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  • Purri - Monday, March 08, 2010 - link

    Ok, so i read a lot of comments that the cheap passive DP-Adapters wont work for a EyeFinity 3 Monitor setup.

    But, can i use this card for a 3 monitor windows-desktop setup without eyefinity - or do i need an expensive adapter for this too?

    I'm looking for a cheapish, passivly(silent) cooled card that supports 3 monitors for windows applications, that has enough performance to play a few old games now and then (like quake3) on 1 monitor.

    Will this card work?
    Reply
  • waqarshigri - Wednesday, December 04, 2013 - link

    yes of course it has amd eyefinity technology .... i played new games on it like nfs run,call of duty MW3, battlefield 3, Reply
  • plopke - Friday, February 05, 2010 - link

    :o what about the 5830 , wasn't it delayed until the 5th. It is suddenly very quiet about it on all techsite. And not launched today. Reply
  • yyrkoon - Thursday, February 04, 2010 - link

    Your charts are all buggered up. Just looking over the charts, in Crysis: Warhead, you test the nvidia 9600GT for performance. Ok fine. Then we move a long to the Power consumption charts, and you omit the 9600GT for the 9500GT ? Better still, we move to both heat tests, and both of these card are omitted.

    WTH ?! Come on guys, is there something wrong with a bit of consistency ?
    Reply
  • Ryan Smith - Friday, February 05, 2010 - link

    Some of those cards are out of Anand's personal collection, and I don't have a matching card. We have near-identical hardware that produces the same performance numbers; however we can't replicate the power/noise/temperature data due to differences in cases and environment.

    So I can put his cards in our performance tests, but I can't use his cards for power/temp/noise testing. It's not perfect, but it allows us to bring you the most data we can.
    Reply
  • yyrkoon - Friday, February 05, 2010 - link

    Well, the only real gripe that I have here is that I actually own a 9600GT. Since we moved last year, and are completely off grid ( solar / wind ), I would have liked to compare power consumption between the two. Without having to actually buy something to find out.

    Oh well, nothing can be done about it now I suppose.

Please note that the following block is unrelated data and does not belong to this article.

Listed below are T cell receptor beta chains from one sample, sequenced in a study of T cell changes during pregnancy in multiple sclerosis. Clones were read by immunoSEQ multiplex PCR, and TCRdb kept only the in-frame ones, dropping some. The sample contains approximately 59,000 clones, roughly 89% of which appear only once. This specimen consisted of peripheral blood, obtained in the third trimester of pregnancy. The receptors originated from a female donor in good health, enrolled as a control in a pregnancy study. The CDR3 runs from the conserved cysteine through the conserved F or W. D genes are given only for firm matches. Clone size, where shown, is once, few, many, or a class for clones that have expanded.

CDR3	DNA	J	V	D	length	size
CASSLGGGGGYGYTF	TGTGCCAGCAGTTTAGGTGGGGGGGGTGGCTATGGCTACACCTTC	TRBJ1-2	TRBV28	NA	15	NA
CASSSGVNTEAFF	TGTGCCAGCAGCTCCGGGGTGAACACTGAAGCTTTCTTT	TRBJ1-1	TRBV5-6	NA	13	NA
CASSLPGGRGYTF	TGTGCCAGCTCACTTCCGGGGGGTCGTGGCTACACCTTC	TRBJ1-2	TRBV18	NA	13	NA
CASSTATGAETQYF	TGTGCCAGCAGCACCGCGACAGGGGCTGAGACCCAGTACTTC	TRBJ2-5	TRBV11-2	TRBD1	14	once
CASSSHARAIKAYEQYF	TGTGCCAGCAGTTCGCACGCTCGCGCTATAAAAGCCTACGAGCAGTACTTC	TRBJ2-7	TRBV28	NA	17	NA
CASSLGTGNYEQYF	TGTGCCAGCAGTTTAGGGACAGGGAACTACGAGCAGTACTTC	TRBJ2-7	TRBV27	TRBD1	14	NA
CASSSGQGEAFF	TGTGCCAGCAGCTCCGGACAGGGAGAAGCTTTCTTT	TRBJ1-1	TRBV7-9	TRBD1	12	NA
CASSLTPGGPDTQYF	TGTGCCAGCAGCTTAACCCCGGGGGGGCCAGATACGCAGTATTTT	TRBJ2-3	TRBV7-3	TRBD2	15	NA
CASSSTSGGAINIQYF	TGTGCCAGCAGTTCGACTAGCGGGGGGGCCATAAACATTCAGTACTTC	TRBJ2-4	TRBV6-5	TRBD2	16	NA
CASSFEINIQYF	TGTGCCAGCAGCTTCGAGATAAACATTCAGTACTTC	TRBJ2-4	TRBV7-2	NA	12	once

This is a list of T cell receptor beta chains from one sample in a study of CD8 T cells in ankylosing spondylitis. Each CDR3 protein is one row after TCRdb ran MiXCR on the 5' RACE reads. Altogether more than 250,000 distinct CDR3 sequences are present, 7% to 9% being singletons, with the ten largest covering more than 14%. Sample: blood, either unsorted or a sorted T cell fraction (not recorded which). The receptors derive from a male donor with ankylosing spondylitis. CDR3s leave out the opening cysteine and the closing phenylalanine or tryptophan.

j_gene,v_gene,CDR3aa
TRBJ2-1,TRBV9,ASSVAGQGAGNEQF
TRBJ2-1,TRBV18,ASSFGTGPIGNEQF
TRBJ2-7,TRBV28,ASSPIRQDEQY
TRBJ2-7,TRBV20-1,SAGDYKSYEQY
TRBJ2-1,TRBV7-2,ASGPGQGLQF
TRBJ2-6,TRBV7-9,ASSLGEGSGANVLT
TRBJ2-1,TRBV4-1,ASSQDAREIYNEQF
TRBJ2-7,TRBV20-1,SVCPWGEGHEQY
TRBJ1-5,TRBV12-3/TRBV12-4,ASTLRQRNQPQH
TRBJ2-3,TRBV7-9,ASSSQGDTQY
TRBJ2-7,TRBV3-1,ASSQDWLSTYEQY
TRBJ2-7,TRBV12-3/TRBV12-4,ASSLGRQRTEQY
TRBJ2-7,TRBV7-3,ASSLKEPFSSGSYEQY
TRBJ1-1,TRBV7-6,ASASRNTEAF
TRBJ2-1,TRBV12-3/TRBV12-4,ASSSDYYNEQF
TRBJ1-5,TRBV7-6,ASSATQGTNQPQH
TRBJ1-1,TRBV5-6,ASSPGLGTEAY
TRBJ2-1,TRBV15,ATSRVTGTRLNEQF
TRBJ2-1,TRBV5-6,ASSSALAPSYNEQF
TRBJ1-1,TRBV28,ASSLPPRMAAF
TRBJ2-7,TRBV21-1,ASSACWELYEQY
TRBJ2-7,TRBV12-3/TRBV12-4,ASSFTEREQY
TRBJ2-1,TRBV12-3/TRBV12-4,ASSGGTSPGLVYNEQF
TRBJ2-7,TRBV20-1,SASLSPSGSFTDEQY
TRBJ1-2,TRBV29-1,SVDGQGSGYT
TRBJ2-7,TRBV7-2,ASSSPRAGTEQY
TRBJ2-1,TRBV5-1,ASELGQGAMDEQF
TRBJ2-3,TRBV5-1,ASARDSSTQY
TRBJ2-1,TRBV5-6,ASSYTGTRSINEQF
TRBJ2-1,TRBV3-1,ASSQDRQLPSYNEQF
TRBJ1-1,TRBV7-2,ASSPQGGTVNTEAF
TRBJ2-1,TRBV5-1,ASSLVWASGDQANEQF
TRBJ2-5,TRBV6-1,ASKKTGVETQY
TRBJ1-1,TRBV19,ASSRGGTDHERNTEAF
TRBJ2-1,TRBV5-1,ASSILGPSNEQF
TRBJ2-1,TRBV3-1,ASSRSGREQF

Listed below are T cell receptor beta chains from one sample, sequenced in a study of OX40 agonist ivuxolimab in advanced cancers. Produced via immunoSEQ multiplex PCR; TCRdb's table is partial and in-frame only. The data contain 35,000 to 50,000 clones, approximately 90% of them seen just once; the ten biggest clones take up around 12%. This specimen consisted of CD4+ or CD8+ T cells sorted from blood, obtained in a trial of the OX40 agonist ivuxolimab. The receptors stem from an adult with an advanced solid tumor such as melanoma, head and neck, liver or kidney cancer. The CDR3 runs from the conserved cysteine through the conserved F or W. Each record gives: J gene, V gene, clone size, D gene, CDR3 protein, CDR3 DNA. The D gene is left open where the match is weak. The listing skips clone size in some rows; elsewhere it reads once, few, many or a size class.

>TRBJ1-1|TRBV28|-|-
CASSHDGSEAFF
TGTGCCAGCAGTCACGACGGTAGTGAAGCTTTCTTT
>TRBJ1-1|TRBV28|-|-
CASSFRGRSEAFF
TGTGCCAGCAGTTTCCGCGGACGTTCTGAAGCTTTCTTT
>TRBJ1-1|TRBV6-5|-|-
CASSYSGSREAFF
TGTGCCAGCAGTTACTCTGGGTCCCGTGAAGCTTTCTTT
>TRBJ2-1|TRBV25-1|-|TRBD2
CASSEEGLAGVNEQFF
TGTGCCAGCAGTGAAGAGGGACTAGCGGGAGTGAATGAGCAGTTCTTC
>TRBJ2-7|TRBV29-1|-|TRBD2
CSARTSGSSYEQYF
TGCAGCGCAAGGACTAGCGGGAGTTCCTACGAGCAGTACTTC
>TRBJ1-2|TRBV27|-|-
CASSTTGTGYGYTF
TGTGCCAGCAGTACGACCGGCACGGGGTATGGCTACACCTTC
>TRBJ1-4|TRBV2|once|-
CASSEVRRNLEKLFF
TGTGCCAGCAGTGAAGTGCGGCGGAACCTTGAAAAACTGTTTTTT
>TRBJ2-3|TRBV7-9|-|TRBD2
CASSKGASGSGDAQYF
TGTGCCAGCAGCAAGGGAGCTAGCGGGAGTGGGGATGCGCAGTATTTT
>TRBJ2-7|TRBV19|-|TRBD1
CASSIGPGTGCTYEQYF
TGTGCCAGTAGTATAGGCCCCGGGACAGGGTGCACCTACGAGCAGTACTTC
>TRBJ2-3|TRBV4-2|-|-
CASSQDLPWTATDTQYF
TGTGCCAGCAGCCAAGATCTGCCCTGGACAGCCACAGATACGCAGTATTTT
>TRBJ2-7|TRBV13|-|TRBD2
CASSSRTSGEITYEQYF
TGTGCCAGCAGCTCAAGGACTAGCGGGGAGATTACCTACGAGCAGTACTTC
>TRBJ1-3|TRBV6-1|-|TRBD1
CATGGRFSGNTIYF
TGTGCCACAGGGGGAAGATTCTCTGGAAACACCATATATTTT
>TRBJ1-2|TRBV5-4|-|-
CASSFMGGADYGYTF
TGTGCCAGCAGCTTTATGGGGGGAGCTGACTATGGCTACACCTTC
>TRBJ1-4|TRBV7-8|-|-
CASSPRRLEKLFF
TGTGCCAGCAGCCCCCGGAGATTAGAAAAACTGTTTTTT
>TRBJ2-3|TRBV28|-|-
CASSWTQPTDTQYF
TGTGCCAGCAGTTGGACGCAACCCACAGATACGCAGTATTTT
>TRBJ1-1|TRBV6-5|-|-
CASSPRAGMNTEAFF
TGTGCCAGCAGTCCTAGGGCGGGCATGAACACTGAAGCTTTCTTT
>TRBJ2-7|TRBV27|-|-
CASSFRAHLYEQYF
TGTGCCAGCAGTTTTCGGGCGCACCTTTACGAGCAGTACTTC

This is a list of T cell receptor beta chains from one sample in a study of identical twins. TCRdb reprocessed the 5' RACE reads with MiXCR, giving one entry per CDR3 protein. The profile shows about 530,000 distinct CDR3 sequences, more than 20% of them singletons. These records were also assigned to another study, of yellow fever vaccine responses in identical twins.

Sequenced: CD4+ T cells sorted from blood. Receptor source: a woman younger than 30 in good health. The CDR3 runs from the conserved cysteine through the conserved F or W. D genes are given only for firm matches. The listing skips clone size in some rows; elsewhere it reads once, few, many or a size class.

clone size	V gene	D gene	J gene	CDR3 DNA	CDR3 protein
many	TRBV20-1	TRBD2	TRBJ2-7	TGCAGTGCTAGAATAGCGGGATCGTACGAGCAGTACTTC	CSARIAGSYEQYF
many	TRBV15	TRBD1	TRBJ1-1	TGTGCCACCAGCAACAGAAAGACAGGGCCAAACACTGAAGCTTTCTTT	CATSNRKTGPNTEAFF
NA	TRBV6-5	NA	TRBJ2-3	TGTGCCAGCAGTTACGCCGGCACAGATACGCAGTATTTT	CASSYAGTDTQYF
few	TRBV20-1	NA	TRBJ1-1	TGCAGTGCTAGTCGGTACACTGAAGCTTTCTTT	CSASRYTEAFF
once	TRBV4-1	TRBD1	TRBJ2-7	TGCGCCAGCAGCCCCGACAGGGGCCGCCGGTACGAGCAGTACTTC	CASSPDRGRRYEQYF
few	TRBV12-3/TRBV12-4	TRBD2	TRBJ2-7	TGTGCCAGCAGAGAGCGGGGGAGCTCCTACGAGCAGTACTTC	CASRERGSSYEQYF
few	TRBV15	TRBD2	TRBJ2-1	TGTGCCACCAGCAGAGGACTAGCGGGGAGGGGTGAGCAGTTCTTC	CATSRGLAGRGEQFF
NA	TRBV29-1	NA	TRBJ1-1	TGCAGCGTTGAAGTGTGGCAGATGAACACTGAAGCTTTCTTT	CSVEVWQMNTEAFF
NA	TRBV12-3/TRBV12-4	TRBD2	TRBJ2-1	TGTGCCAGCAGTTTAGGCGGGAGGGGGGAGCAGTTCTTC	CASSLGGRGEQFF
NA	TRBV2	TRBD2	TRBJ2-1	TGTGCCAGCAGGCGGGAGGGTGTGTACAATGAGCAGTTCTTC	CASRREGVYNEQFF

I can say however that a 9600GT in a P35 system with a Core 2 E6550, 4GB of ram, and 4 Seagate barracudas uses ~167-168W idle. While gaming, the most CPU/GPU intensive games for me were world in conflict, and Hellgate: London. The two games "sucked down" 220-227W at the wall. This system was also moderately over clocked to get the memory and "FSB" at 1:1. Also these numbers are pretty close, but not super accurate, But as close as I can come eyeballing a kill-a-watt while trying to create a few numbers. The power supply was an 80Plus 500W variant. Manufactured by Seasonic if anyone must know( Antec EarthWATTS 500 ).
    Reply
  • yyrkoon - Friday, February 05, 2010 - link

    Ah I forgot. The numbers I gave for the "complete" system at the wall included powering a 19" WS LCD that consistently uses 23W. Reply
  • dagamer34 - Thursday, February 04, 2010 - link

    Where's the low-profile 5650?? I don't want to downgrade my 4650 to a 5450 just for HD bitstreaming. =/ Reply
  • Roy2001 - Thursday, February 04, 2010 - link

    Video game is on XBOX360 and Wii, so i3-530 for $117 is a better solution for me. It supports bitstream through HDMI too. My 2 cents. Reply
  • Taft12 - Thursday, February 04, 2010 - link

    I apologize if this has been confirmed already, but does this mean we won't see a chip from ATI that falls between 5450 and 5670?

    There were four GPUs in this range last gen (4350, 4550, 4650, 4670)
    Reply
  • Taft12 - Thursday, February 04, 2010 - link

    Replying to my own post to say I reread the 5670 article and indeed the 5500 series is mentioned there and I am VERY sure this is what Ryan was referring to earlier when he said "wait a week" Reply
  • juampavalverde - Thursday, February 04, 2010 - link

    I dont see the improvement over the past generation 4550. DX11 is useless in such slow cards (is almost useless for a 5670!). I expect this level of performance from a next gen IGP, not a discrete chip. AMD should have raised high the performance bar for this generation, releasing something like 5450 (120 sp), 5670 (640 sp, like 4770), 5770 (960 sp), and 80 sp for the IGP. Reply
  • Taft12 - Thursday, February 04, 2010 - link

    The improvement is purely in power consumption. They can't improve performance of these lowest-end discrete cards or IGPs too much or they will eat into the value of the next step up (4670, 5670). You may "expect this level of performance" but you aren't gonna get it. Reply